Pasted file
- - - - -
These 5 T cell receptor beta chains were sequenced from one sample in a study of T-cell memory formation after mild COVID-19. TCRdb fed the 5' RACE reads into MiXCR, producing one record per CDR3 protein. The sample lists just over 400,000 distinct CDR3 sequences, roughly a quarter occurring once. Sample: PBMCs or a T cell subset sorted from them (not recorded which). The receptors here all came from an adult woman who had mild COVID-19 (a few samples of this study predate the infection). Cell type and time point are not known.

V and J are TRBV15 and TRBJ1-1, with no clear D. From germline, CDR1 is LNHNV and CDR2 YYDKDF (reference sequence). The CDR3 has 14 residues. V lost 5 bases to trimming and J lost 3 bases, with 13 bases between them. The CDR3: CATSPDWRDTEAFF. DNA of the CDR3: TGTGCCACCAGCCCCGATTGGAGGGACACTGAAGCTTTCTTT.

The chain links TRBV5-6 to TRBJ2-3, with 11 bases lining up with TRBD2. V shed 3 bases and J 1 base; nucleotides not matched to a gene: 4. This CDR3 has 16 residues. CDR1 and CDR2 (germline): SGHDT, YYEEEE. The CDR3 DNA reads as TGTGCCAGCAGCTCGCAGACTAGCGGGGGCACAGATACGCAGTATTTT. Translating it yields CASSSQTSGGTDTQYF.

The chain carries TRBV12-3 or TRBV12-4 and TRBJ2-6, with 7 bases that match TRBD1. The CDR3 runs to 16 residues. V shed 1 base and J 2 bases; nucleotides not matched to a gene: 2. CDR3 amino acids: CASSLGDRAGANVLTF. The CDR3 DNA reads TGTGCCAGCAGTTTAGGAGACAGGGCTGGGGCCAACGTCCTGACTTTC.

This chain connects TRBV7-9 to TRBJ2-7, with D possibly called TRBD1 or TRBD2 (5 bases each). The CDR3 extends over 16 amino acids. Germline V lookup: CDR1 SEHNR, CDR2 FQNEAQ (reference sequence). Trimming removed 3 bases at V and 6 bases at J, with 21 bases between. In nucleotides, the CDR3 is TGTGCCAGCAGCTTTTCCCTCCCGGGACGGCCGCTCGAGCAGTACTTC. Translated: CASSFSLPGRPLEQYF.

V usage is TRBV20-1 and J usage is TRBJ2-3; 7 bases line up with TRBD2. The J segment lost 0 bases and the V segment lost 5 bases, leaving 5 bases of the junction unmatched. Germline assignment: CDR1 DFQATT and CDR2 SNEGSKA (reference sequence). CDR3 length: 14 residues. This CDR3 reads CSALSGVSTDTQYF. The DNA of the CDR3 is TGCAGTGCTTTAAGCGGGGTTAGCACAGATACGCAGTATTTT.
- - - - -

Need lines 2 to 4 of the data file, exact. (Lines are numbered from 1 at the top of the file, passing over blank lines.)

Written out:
V and J are TRBV15 and TRBJ1-1, with no clear D. From germline, CDR1 is LNHNV and CDR2 YYDKDF (reference sequence). The CDR3 has 14 residues. V lost 5 bases to trimming and J lost 3 bases, with 13 bases between them. The CDR3: CATSPDWRDTEAFF. DNA of the CDR3: TGTGCCACCAGCCCCGATTGGAGGGACACTGAAGCTTTCTTT.

The chain links TRBV5-6 to TRBJ2-3, with 11 bases lining up with TRBD2. V shed 3 bases and J 1 base; nucleotides not matched to a gene: 4. This CDR3 has 16 residues. CDR1 and CDR2 (germline): SGHDT, YYEEEE. The CDR3 DNA reads as TGTGCCAGCAGCTCGCAGACTAGCGGGGGCACAGATACGCAGTATTTT. Translating it yields CASSSQTSGGTDTQYF.

The chain carries TRBV12-3 or TRBV12-4 and TRBJ2-6, with 7 bases that match TRBD1. The CDR3 runs to 16 residues. V shed 1 base and J 2 bases; nucleotides not matched to a gene: 2. CDR3 amino acids: CASSLGDRAGANVLTF. The CDR3 DNA reads TGTGCCAGCAGTTTAGGAGACAGGGCTGGGGCCAACGTCCTGACTTTC.